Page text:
Bringing Internet to villages

It will be exciting to adopt the Guifi.net model for India, where many live in remote and inaccessible areas


Photo: Hemant Mishra/Mint
Photo: Hemant Mishra/Mint

When Oracle engineer Ramon Roca returned from the US a decade back to settle down at Gurb, a village 75km away from Spain’s capital Barcelona, he found the countryside had no Internet access.

Roca could work from a city 8km away, but did not want to. Instead, he put up a wireless relaying modem where Internet was available and created a line of sight over the terrace of his house, bringing the Internet home wirelessly.

The people of Gurb got excited: Could they do the same? Yes, said Roca; just buy the wireless modems to relay and receive signals and a little rooftop antenna to connect the wireless waves. One after the other, his neighbours started buying their own network equipment and enjoying Internet—free of cost.

The network started growing as each person contributed to the wireless network and its extension. Internet was free if you wanted, or you could pay if you wished. Thus was born Guifi.net. (Guifi is for Gurb Wi-Fi and .net is for network.)

From Roca’s rooftop, Guifi.net has grown to become the world’s largest wireless mesh network owned by none, or more precisely, owned by each person who joined it. It has more than 25,000 nodes with at least 2.5 persons per node, spread all over Barcelona. It is over 45,000km long, adds 150 nodes every week and is used by individuals, families, corporates, governments, not-for-profits, academics and even small Internet service providers.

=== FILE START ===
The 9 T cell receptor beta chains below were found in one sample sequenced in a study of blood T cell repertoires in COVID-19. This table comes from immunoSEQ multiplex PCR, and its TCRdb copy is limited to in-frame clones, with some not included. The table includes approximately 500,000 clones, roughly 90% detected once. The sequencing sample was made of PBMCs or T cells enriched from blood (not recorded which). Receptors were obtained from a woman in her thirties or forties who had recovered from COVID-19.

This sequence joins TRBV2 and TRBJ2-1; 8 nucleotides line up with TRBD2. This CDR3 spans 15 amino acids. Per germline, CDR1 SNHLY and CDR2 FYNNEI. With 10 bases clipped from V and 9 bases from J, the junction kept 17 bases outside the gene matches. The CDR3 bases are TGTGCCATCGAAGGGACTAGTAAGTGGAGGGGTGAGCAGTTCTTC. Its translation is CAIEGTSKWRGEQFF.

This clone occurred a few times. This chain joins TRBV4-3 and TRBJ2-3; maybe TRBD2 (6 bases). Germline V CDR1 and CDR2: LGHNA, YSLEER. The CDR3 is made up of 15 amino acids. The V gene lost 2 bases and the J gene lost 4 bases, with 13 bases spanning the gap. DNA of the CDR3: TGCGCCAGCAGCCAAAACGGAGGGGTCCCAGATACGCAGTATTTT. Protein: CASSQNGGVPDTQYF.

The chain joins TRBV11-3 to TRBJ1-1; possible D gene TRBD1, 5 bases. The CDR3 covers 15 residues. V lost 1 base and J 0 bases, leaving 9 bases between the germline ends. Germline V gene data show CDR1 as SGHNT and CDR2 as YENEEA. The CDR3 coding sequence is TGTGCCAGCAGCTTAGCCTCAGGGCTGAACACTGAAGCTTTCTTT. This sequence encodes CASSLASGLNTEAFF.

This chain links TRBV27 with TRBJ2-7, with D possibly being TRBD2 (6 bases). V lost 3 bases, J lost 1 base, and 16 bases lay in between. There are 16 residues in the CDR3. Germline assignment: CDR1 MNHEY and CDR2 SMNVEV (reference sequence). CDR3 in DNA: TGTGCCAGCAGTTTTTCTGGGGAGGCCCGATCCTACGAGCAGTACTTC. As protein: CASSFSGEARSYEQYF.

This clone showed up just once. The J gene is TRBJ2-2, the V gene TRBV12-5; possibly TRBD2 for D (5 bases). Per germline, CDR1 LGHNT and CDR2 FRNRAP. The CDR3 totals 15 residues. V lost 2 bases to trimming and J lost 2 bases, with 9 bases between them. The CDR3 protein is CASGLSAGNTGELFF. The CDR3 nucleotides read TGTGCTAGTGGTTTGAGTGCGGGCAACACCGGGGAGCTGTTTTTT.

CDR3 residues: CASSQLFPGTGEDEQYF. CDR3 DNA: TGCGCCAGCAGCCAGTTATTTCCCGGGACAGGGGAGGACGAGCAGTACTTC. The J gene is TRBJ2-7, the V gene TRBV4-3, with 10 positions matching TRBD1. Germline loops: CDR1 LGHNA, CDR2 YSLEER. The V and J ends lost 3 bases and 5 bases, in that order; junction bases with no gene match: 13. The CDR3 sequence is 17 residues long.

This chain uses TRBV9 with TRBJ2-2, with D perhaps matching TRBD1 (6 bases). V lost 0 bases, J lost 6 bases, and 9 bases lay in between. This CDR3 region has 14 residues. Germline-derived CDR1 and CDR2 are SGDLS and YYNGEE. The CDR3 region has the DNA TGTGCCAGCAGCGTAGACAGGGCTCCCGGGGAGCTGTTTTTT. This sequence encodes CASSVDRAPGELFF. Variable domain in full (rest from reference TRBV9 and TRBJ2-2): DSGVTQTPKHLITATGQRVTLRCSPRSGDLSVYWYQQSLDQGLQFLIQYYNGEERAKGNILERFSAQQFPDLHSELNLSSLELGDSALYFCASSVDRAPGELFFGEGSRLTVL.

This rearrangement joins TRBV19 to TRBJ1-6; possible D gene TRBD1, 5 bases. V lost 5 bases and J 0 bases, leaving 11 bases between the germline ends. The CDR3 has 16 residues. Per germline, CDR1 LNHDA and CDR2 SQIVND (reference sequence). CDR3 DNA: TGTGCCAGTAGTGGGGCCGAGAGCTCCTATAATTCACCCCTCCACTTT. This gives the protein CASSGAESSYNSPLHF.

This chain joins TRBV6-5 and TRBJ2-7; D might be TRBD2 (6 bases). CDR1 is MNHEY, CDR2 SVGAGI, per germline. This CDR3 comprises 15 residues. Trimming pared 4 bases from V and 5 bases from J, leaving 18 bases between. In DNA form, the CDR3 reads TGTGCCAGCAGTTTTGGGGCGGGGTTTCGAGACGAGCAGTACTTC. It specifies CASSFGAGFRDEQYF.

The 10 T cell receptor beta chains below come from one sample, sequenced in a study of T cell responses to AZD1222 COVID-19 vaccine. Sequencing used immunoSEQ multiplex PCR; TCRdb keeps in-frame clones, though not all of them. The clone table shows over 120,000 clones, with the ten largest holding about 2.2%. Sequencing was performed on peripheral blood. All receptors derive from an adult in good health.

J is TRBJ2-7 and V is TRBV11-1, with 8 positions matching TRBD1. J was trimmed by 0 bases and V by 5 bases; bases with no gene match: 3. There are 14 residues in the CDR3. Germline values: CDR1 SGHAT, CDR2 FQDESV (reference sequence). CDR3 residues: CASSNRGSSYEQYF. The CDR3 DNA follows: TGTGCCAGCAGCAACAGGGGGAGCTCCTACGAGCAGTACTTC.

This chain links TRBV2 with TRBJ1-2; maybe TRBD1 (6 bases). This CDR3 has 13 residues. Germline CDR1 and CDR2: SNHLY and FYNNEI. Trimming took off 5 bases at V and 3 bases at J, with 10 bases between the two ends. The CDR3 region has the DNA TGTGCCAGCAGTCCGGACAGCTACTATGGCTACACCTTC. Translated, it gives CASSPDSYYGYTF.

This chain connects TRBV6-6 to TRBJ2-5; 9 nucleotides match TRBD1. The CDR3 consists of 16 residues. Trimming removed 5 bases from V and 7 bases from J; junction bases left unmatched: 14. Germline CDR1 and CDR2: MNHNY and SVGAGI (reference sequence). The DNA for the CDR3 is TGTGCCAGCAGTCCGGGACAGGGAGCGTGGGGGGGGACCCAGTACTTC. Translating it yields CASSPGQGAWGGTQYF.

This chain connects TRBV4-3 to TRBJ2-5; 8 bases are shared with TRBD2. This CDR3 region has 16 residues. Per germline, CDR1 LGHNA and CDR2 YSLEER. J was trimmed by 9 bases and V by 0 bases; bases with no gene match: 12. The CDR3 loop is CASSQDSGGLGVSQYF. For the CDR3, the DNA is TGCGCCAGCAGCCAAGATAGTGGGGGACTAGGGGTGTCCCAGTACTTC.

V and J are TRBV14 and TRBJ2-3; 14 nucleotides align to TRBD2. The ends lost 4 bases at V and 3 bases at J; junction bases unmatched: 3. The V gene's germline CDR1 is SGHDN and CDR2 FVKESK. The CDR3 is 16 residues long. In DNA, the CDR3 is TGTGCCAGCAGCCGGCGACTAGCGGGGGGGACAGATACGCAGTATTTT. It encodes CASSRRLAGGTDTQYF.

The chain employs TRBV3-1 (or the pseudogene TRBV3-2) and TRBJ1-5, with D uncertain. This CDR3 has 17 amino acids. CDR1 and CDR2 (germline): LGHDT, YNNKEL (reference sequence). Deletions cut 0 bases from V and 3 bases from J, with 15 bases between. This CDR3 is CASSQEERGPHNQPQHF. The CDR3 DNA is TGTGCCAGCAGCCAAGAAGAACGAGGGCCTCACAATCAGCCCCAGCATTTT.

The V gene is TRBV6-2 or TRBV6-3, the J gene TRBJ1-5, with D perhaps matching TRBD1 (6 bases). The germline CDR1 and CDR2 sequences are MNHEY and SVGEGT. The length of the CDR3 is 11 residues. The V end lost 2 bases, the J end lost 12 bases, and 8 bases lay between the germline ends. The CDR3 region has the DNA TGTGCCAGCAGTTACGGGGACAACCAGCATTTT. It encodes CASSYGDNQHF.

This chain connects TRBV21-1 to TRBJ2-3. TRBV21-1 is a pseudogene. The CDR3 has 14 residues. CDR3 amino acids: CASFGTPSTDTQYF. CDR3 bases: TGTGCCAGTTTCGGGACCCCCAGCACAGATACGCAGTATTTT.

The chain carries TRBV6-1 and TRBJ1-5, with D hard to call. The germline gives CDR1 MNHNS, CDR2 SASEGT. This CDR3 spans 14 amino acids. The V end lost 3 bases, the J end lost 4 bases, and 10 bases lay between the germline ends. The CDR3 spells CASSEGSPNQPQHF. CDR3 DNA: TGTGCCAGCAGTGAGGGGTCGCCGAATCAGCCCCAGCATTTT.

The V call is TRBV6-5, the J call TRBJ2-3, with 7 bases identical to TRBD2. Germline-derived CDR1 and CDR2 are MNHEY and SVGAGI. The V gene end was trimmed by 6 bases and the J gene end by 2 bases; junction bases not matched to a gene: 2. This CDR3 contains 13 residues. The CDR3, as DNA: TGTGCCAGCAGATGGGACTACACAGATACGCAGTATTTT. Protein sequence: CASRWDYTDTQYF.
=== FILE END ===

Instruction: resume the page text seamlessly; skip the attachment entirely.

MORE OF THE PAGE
I was in Barcelona last week where I had a chance to meet 48-year-old Roca. Despite his day job at Oracle, he still devotes considerable time for Guifi.net, helping it grow, stay independent and become more robust. He believes telecom network infrastructure is not something which should be owned by one entity, but by every member who uses it. Guifi.net is a living example of this philosophy.

Roca believes it’s easy to find solutions around technology; it’s the people who are complex. If there are collectives, the infrastructure is stronger and more sustainable, says the engineer, still passionate about technology and what it can do.

Visit Guifi.net, and you will find nothing there which is not open or transparent. You can check up-to-the-minute statistics on how many people are using it, who has joined it and when, who is paying how much, who is using for what reason, what’s the traffic, how many nodes are working and how many down. On Google Maps, you can see its network coverage in green over the whole of Barcelona like a cloud shining in green.

Guifi.net says it is “open, free and neutral, because it is built through peer-to-peer agreements where everyone can join the network by providing his or her connection, thereby extending the network and bringing connectivity for all”. Anybody who joins Guifi.net signs up via wireless commons license, which is inspired by the free and open networks principles. These principles can be summarised as:

* You are free to use the network for any purpose unless you are affecting network availability and freedom;

* You are free to know how the network works;

* By joining the free and open network, you are helping to extend the network in the same conditions. Considering how much of India lives in communities and clusters in remote, inaccessible areas, I am quite excited about the possibilities of adopting the Guifi.net model for India. The least I can do is at the wireless networks we have created in several villages. We are going to make them grow rapidly by having them not just for the community, but also by the community. Let me know if you would like to join the mission.

Osama Manzar is founder and director of Digital Empowerment Foundation and chair of mBillionth Award. He is also a member of working group for IT for masses at the ministry of communication & IT. Tweet him @osamamanzar

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